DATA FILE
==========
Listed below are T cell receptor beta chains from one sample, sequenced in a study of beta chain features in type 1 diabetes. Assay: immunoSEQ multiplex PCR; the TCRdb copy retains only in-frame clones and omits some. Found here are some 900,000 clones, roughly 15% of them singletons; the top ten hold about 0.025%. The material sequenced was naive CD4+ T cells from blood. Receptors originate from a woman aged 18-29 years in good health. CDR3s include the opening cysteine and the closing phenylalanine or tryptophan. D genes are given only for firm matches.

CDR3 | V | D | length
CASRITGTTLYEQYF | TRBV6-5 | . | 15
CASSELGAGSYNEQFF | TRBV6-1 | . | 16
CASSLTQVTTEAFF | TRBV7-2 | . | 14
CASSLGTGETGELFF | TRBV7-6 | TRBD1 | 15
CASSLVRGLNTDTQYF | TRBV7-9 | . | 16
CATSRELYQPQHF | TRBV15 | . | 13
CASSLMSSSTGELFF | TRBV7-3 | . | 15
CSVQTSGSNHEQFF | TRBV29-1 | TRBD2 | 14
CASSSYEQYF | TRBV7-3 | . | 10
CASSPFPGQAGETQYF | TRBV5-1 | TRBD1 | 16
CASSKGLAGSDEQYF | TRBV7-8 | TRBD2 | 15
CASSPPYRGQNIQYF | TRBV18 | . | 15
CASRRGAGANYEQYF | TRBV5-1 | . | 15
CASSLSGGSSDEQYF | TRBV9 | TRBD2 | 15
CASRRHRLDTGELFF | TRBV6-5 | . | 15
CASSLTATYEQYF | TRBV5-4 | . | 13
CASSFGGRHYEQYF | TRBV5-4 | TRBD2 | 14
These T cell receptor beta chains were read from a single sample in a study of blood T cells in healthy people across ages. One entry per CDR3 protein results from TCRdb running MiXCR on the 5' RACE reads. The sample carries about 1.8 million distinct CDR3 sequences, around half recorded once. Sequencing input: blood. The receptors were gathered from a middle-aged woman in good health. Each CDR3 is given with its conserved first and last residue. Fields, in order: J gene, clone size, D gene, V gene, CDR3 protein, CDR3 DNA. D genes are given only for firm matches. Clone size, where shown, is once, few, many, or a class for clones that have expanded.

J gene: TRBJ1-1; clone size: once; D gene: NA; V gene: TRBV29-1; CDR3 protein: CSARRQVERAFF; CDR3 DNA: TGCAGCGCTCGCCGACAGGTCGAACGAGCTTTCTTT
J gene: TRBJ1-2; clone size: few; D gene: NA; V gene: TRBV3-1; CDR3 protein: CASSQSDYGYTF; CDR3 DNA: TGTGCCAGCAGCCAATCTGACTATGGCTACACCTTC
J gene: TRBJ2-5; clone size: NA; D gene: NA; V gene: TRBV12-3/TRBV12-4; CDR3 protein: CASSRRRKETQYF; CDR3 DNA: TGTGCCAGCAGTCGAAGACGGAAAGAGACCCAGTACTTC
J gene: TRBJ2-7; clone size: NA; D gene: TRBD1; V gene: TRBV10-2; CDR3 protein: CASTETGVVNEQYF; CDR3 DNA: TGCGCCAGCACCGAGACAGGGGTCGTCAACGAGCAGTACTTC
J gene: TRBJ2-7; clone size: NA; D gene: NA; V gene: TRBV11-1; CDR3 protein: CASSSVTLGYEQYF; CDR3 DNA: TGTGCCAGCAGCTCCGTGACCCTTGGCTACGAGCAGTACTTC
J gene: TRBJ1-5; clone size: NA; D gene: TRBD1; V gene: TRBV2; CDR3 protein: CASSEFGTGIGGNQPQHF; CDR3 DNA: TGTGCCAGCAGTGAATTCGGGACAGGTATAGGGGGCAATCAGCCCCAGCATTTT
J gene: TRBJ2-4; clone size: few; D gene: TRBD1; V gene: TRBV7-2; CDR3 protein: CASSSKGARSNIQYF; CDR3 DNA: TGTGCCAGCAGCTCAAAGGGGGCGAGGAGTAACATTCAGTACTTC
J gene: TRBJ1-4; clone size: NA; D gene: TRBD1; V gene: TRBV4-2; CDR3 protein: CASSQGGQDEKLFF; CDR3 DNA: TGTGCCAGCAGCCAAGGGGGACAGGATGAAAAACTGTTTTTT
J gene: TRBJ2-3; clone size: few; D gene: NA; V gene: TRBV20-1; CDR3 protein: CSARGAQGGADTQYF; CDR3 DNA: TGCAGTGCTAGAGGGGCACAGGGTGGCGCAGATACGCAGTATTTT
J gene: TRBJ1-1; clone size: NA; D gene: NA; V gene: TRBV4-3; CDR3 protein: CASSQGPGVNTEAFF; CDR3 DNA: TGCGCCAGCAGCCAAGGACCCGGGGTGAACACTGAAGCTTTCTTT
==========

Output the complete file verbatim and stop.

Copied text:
Listed below are T cell receptor beta chains from one sample, sequenced in a study of beta chain features in type 1 diabetes. Assay: immunoSEQ multiplex PCR; the TCRdb copy retains only in-frame clones and omits some. Found here are some 900,000 clones, roughly 15% of them singletons; the top ten hold about 0.025%. The material sequenced was naive CD4+ T cells from blood. Receptors originate from a woman aged 18-29 years in good health. CDR3s include the opening cysteine and the closing phenylalanine or tryptophan. D genes are given only for firm matches.

CDR3 | V | D | length
CASRITGTTLYEQYF | TRBV6-5 | . | 15
CASSELGAGSYNEQFF | TRBV6-1 | . | 16
CASSLTQVTTEAFF | TRBV7-2 | . | 14
CASSLGTGETGELFF | TRBV7-6 | TRBD1 | 15
CASSLVRGLNTDTQYF | TRBV7-9 | . | 16
CATSRELYQPQHF | TRBV15 | . | 13
CASSLMSSSTGELFF | TRBV7-3 | . | 15
CSVQTSGSNHEQFF | TRBV29-1 | TRBD2 | 14
CASSSYEQYF | TRBV7-3 | . | 10
CASSPFPGQAGETQYF | TRBV5-1 | TRBD1 | 16
CASSKGLAGSDEQYF | TRBV7-8 | TRBD2 | 15
CASSPPYRGQNIQYF | TRBV18 | . | 15
CASRRGAGANYEQYF | TRBV5-1 | . | 15
CASSLSGGSSDEQYF | TRBV9 | TRBD2 | 15
CASRRHRLDTGELFF | TRBV6-5 | . | 15
CASSLTATYEQYF | TRBV5-4 | . | 13
CASSFGGRHYEQYF | TRBV5-4 | TRBD2 | 14
These T cell receptor beta chains were read from a single sample in a study of blood T cells in healthy people across ages. One entry per CDR3 protein results from TCRdb running MiXCR on the 5' RACE reads. The sample carries about 1.8 million distinct CDR3 sequences, around half recorded once. Sequencing input: blood. The receptors were gathered from a middle-aged woman in good health. Each CDR3 is given with its conserved first and last residue. Fields, in order: J gene, clone size, D gene, V gene, CDR3 protein, CDR3 DNA. D genes are given only for firm matches. Clone size, where shown, is once, few, many, or a class for clones that have expanded.

J gene: TRBJ1-1; clone size: once; D gene: NA; V gene: TRBV29-1; CDR3 protein: CSARRQVERAFF; CDR3 DNA: TGCAGCGCTCGCCGACAGGTCGAACGAGCTTTCTTT
J gene: TRBJ1-2; clone size: few; D gene: NA; V gene: TRBV3-1; CDR3 protein: CASSQSDYGYTF; CDR3 DNA: TGTGCCAGCAGCCAATCTGACTATGGCTACACCTTC
J gene: TRBJ2-5; clone size: NA; D gene: NA; V gene: TRBV12-3/TRBV12-4; CDR3 protein: CASSRRRKETQYF; CDR3 DNA: TGTGCCAGCAGTCGAAGACGGAAAGAGACCCAGTACTTC
J gene: TRBJ2-7; clone size: NA; D gene: TRBD1; V gene: TRBV10-2; CDR3 protein: CASTETGVVNEQYF; CDR3 DNA: TGCGCCAGCACCGAGACAGGGGTCGTCAACGAGCAGTACTTC
J gene: TRBJ2-7; clone size: NA; D gene: NA; V gene: TRBV11-1; CDR3 protein: CASSSVTLGYEQYF; CDR3 DNA: TGTGCCAGCAGCTCCGTGACCCTTGGCTACGAGCAGTACTTC
J gene: TRBJ1-5; clone size: NA; D gene: TRBD1; V gene: TRBV2; CDR3 protein: CASSEFGTGIGGNQPQHF; CDR3 DNA: TGTGCCAGCAGTGAATTCGGGACAGGTATAGGGGGCAATCAGCCCCAGCATTTT
J gene: TRBJ2-4; clone size: few; D gene: TRBD1; V gene: TRBV7-2; CDR3 protein: CASSSKGARSNIQYF; CDR3 DNA: TGTGCCAGCAGCTCAAAGGGGGCGAGGAGTAACATTCAGTACTTC
J gene: TRBJ1-4; clone size: NA; D gene: TRBD1; V gene: TRBV4-2; CDR3 protein: CASSQGGQDEKLFF; CDR3 DNA: TGTGCCAGCAGCCAAGGGGGACAGGATGAAAAACTGTTTTTT
J gene: TRBJ2-3; clone size: few; D gene: NA; V gene: TRBV20-1; CDR3 protein: CSARGAQGGADTQYF; CDR3 DNA: TGCAGTGCTAGAGGGGCACAGGGTGGCGCAGATACGCAGTATTTT
J gene: TRBJ1-1; clone size: NA; D gene: NA; V gene: TRBV4-3; CDR3 protein: CASSQGPGVNTEAFF; CDR3 DNA: TGCGCCAGCAGCCAAGGACCCGGGGTGAACACTGAAGCTTTCTTT